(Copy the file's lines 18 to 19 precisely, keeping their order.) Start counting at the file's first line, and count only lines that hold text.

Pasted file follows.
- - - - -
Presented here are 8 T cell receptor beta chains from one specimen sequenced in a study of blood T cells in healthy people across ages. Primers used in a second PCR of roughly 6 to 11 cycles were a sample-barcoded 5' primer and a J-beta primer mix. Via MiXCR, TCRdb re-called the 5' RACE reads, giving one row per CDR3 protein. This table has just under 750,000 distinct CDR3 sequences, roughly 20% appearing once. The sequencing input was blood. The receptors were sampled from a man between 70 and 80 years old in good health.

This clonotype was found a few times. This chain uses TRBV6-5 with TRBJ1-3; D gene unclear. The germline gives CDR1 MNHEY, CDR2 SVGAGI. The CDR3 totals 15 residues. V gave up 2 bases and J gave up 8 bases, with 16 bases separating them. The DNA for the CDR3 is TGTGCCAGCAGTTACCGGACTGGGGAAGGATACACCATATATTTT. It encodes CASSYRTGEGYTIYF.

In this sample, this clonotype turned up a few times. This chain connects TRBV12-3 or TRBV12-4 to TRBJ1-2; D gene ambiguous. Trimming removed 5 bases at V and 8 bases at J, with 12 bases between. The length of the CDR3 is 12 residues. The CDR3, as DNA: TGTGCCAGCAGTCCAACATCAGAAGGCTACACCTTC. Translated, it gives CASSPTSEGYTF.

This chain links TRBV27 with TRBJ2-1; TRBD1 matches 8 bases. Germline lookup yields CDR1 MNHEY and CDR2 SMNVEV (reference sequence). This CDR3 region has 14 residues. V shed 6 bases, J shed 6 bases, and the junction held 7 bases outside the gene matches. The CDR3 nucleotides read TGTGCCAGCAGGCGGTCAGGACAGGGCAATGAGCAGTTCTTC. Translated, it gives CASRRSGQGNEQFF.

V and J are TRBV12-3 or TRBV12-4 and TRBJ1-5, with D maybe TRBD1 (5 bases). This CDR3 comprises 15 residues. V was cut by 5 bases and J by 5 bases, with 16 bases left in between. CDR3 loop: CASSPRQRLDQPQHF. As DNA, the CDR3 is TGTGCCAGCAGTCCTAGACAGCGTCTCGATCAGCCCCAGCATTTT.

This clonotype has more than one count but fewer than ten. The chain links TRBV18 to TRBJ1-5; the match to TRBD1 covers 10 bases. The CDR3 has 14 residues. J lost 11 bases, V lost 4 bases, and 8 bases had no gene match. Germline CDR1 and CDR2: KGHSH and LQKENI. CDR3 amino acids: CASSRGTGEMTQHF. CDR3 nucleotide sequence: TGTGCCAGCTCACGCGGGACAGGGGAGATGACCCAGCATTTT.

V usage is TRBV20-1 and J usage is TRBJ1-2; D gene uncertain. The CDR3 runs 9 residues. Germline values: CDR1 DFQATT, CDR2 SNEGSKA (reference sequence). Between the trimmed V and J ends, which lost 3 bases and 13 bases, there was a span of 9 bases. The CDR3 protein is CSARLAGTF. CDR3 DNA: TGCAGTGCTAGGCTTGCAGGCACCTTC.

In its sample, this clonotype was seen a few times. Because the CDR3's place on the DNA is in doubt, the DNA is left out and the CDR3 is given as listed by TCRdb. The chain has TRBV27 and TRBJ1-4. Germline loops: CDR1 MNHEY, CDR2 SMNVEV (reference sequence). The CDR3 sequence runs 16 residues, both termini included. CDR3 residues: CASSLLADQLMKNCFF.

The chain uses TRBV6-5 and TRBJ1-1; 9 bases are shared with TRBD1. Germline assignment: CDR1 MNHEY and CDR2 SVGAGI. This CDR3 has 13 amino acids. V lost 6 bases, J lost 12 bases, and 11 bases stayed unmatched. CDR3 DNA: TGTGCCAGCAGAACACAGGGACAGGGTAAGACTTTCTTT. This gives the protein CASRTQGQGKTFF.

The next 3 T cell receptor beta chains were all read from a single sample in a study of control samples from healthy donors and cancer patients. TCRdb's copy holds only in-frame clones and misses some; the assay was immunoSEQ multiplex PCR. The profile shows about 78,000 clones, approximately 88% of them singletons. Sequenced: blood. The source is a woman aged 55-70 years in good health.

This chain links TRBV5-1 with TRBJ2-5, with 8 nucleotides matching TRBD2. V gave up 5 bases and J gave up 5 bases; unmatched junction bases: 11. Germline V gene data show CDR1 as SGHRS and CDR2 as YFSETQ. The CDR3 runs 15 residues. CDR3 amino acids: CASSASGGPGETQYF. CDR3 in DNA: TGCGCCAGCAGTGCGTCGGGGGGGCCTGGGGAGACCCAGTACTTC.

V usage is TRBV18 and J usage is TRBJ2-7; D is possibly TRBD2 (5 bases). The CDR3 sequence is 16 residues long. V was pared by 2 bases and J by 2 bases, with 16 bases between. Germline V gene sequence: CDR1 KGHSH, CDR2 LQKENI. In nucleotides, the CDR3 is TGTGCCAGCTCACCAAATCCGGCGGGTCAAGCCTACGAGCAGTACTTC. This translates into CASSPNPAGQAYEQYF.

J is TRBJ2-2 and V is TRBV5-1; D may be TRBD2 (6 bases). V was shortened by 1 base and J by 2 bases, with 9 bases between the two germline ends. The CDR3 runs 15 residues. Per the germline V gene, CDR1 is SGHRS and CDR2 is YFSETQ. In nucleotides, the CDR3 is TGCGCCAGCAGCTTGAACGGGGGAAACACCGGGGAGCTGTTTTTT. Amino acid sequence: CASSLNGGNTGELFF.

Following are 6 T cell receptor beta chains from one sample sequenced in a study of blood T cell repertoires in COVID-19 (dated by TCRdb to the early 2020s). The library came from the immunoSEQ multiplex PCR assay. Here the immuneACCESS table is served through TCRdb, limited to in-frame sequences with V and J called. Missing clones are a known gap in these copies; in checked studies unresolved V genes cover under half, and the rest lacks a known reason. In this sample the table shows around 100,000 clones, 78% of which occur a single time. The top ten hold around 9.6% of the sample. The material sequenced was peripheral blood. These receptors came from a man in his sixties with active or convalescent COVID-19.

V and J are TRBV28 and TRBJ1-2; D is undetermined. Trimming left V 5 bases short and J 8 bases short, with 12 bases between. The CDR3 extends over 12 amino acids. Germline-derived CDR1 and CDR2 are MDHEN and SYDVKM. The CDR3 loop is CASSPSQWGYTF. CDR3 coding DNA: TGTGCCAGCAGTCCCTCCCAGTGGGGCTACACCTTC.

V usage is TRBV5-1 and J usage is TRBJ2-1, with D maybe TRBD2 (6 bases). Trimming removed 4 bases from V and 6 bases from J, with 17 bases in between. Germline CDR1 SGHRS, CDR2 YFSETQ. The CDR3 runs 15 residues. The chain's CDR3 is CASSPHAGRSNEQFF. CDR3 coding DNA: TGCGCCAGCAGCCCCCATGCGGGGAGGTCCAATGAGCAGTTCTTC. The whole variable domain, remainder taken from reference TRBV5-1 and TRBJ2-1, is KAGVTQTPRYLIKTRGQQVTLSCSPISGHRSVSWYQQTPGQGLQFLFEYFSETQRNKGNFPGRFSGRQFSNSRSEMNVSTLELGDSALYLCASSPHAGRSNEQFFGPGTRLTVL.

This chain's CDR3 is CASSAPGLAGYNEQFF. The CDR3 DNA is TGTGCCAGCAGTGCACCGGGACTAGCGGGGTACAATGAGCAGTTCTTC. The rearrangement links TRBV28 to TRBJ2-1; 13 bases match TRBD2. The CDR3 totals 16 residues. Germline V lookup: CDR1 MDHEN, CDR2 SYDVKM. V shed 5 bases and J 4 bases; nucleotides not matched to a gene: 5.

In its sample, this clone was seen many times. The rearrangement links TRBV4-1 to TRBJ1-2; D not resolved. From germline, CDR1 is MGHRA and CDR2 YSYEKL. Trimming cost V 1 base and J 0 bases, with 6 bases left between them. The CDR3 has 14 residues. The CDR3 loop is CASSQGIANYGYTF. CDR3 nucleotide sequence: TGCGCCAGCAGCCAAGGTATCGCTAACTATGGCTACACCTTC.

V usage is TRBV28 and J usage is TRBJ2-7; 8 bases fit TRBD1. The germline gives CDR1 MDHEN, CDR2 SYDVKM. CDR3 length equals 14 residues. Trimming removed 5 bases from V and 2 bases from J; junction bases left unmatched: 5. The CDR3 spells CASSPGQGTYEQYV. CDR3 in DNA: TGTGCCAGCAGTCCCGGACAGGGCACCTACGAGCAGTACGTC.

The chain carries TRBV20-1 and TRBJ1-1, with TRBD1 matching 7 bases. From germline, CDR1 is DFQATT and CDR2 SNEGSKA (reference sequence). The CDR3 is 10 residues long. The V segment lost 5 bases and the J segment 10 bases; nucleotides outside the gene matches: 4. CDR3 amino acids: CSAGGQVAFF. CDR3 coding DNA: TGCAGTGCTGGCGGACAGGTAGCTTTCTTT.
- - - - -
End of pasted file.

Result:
In its sample, this clone was seen many times. The rearrangement links TRBV4-1 to TRBJ1-2; D not resolved. From germline, CDR1 is MGHRA and CDR2 YSYEKL. Trimming cost V 1 base and J 0 bases, with 6 bases left between them. The CDR3 has 14 residues. The CDR3 loop is CASSQGIANYGYTF. CDR3 nucleotide sequence: TGCGCCAGCAGCCAAGGTATCGCTAACTATGGCTACACCTTC.

V usage is TRBV28 and J usage is TRBJ2-7; 8 bases fit TRBD1. The germline gives CDR1 MDHEN, CDR2 SYDVKM. CDR3 length equals 14 residues. Trimming removed 5 bases from V and 2 bases from J; junction bases left unmatched: 5. The CDR3 spells CASSPGQGTYEQYV. CDR3 in DNA: TGTGCCAGCAGTCCCGGACAGGGCACCTACGAGCAGTACGTC.